September 3, 2009

The Beatitudes Part 2

"Blessed are the poor in spirit, for theirs is the kingdom of heaven." (Matthew 5:3)

The consensus of our class last Sunday was that "poor in spirit" was another way of talking about humility. This could be a humility that realizes one's need and dependency on God for everything, including admittance into His kingdom but it could also be a humility that forces us to look outside ourselves and be willing to serve others. Or maybe both? It does seem that in order to experience the "kingdom of heaven" I must come to the conclusion that life is not about me.

Or maybe I'm missing it altogether and Jesus is simply saying that despite how incredibly lacking my spirit is, God demonstrates His mercy, love, forgiveness, grace, etc. by allowing me, even me, the chance to enter into His kingdom.

"Blessed are those who mourn, for they will be comforted." (Matthew 5:4)

Two thoughts emerged around this verse, one being that when we realize our dependency on God because of our sinful nature we begin to mourn over the sin in our lives. The other had more to do with the idea that God was going to make things fair (as best as we can understand "fair") for those who's lives have not been. Another way of saying this might be to say that those who have been struggling to get by, to make ends meet, you have felt alone, abandoned and abused their whole lives will find comfort from the One who called the Prince of Peace.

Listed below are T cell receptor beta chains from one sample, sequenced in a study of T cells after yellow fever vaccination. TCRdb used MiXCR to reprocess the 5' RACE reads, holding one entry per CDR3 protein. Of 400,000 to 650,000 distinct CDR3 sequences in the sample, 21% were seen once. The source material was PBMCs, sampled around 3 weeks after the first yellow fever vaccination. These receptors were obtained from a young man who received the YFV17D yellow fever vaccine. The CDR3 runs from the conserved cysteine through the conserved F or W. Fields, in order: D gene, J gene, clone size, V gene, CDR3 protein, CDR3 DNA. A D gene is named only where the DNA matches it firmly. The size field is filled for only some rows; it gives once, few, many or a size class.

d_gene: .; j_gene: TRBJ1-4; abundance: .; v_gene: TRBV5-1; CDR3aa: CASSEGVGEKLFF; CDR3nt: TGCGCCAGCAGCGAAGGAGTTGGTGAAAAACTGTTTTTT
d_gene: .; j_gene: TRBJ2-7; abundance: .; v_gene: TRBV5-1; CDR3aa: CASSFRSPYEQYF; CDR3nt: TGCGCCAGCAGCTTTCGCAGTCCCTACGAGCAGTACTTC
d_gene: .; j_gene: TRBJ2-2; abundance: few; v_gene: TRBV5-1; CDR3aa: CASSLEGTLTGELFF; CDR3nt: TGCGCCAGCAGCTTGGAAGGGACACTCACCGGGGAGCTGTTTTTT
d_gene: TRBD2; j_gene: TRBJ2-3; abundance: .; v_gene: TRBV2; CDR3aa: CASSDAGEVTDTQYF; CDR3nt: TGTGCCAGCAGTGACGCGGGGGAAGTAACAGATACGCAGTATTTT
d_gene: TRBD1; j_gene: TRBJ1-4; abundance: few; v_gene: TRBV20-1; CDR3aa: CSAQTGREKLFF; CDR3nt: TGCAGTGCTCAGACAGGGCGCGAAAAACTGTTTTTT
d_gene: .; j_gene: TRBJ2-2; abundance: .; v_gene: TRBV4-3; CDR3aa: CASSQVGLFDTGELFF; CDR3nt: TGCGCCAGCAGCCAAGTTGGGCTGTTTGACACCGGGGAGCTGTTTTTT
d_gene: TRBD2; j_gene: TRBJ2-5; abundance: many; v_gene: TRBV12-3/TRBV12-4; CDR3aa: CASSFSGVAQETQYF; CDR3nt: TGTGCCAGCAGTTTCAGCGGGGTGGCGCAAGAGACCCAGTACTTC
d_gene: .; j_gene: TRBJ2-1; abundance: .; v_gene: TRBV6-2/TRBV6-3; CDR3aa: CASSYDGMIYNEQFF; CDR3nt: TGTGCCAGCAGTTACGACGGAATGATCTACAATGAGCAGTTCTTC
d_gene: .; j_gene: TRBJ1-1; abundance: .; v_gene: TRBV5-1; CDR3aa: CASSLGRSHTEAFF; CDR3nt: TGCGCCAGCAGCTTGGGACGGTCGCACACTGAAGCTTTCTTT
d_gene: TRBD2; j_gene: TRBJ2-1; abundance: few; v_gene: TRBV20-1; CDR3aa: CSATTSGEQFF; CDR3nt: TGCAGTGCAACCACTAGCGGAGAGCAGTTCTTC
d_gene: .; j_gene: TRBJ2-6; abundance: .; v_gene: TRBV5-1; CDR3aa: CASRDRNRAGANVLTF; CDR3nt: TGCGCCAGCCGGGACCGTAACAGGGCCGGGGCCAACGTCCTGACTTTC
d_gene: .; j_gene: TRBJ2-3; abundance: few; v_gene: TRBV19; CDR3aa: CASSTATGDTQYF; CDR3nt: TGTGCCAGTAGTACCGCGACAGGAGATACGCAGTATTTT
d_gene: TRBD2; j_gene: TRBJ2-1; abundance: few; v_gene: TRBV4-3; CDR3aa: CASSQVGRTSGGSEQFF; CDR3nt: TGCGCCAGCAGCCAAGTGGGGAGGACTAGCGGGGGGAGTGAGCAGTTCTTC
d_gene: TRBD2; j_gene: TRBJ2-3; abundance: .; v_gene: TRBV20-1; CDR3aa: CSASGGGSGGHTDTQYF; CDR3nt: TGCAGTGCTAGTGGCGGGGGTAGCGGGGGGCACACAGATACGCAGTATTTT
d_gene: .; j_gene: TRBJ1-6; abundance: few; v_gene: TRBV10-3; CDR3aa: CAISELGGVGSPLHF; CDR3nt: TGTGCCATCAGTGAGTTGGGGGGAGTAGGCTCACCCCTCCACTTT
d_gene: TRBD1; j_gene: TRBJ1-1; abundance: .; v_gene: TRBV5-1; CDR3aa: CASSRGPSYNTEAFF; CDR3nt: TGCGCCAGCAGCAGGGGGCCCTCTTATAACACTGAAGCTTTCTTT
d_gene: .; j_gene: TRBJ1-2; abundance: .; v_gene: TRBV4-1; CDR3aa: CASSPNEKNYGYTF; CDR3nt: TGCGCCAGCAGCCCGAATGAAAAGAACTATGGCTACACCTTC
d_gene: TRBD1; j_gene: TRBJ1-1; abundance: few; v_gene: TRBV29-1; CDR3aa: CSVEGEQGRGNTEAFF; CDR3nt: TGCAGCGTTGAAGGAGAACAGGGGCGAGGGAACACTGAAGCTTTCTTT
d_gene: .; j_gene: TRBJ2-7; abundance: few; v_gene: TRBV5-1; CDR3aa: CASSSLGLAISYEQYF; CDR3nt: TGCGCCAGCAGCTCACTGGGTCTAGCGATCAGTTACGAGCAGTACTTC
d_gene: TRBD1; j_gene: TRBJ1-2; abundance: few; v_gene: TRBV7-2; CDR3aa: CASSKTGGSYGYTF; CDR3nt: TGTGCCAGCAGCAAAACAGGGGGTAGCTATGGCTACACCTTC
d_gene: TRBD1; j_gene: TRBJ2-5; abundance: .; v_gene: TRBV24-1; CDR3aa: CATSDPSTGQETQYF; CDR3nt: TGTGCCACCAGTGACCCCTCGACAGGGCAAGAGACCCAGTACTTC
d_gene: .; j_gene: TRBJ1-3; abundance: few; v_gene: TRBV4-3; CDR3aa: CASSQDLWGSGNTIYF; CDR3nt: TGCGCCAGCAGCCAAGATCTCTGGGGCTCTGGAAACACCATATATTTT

Any thoughts, questions or comments you have on either of these two Beatitudes? Feel free to share them with us.


Ben Simpson said...

Check out Dallas Willard's commentary on this verse in his book The Divine Conspiracy, particularly in chapter 4, beginning on page 99 and following. A full reading is needed to do Willard justice, but among the many things he says about the Beatitudes, he remarks:

"No one is actually being told that they are better off for being poor, for mourning, for being persecuted, and so on, or that the conditions listed are recommended ways to well-being before God or man. Nor are the Beatitudes indications of who will be on top "after the revolution." They are explanations and illustrations, drawn from the immediate setting, of the present availability of the kingdom through personal relationship with Jesus. They single out cases that provide proof that, in him, the rule of God from the heavens truly is available in life circumstances that are beyond all human hope."

Matt Lipan said...

Ben Simpson: thanks for the read and comment.

i've heard so many good things about this book, actually have it sitting on my shelf in my office and have not read it yet.

i really like the part where he mentions, "the rule of God from the heavens truly is available in life circumstances that are beyond all human hope."

i will clearly need to be spending some time with this book as we continue our study through the Beatitudes. thanks for bringing it to my attention!

Ben Simpson said...

If you're teaching the Beatitudes, the entire book could be a good resource. The heart of Willard's project is to outline Jesus' vision for spiritual transformation, and his work centers specifically on the Sermon on the Mount. DIvine Conspiracy is one of the most important books I have read in the last five years. I hope you enjoy it!